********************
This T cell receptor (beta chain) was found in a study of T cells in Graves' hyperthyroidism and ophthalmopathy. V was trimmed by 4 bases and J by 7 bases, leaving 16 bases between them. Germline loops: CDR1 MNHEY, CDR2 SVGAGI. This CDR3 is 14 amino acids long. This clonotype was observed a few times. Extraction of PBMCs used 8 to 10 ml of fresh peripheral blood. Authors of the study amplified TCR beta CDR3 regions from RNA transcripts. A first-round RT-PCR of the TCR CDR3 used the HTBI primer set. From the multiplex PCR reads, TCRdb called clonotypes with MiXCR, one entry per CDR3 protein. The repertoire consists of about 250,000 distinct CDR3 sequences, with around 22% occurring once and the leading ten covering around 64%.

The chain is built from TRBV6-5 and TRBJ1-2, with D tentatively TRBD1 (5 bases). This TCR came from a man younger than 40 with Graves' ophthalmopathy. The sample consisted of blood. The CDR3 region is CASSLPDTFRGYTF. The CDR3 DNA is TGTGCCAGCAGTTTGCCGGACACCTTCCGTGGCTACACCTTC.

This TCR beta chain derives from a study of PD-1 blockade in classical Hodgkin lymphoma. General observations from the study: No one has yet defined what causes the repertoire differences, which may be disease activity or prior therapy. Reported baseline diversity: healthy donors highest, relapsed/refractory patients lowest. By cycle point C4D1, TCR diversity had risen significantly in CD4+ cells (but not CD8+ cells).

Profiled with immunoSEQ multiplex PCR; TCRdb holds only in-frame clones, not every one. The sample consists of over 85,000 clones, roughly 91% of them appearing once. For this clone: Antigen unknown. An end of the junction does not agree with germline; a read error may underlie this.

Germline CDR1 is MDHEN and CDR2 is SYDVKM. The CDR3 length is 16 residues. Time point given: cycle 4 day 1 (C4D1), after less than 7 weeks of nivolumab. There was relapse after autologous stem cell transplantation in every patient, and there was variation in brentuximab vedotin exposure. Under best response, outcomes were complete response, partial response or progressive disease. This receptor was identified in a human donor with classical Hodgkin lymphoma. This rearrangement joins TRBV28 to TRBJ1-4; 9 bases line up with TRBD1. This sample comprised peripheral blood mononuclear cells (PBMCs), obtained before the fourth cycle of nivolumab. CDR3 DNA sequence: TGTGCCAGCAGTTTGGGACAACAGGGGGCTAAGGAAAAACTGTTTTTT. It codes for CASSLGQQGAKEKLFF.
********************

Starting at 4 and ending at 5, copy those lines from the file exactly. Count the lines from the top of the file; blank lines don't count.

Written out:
Profiled with immunoSEQ multiplex PCR; TCRdb holds only in-frame clones, not every one. The sample consists of over 85,000 clones, roughly 91% of them appearing once. For this clone: Antigen unknown. An end of the junction does not agree with germline; a read error may underlie this.

Germline CDR1 is MDHEN and CDR2 is SYDVKM. The CDR3 length is 16 residues. Time point given: cycle 4 day 1 (C4D1), after less than 7 weeks of nivolumab. There was relapse after autologous stem cell transplantation in every patient, and there was variation in brentuximab vedotin exposure. Under best response, outcomes were complete response, partial response or progressive disease. This receptor was identified in a human donor with classical Hodgkin lymphoma. This rearrangement joins TRBV28 to TRBJ1-4; 9 bases line up with TRBD1. This sample comprised peripheral blood mononuclear cells (PBMCs), obtained before the fourth cycle of nivolumab. CDR3 DNA sequence: TGTGCCAGCAGTTTGGGACAACAGGGGGCTAAGGAAAAACTGTTTTTT. It codes for CASSLGQQGAKEKLFF.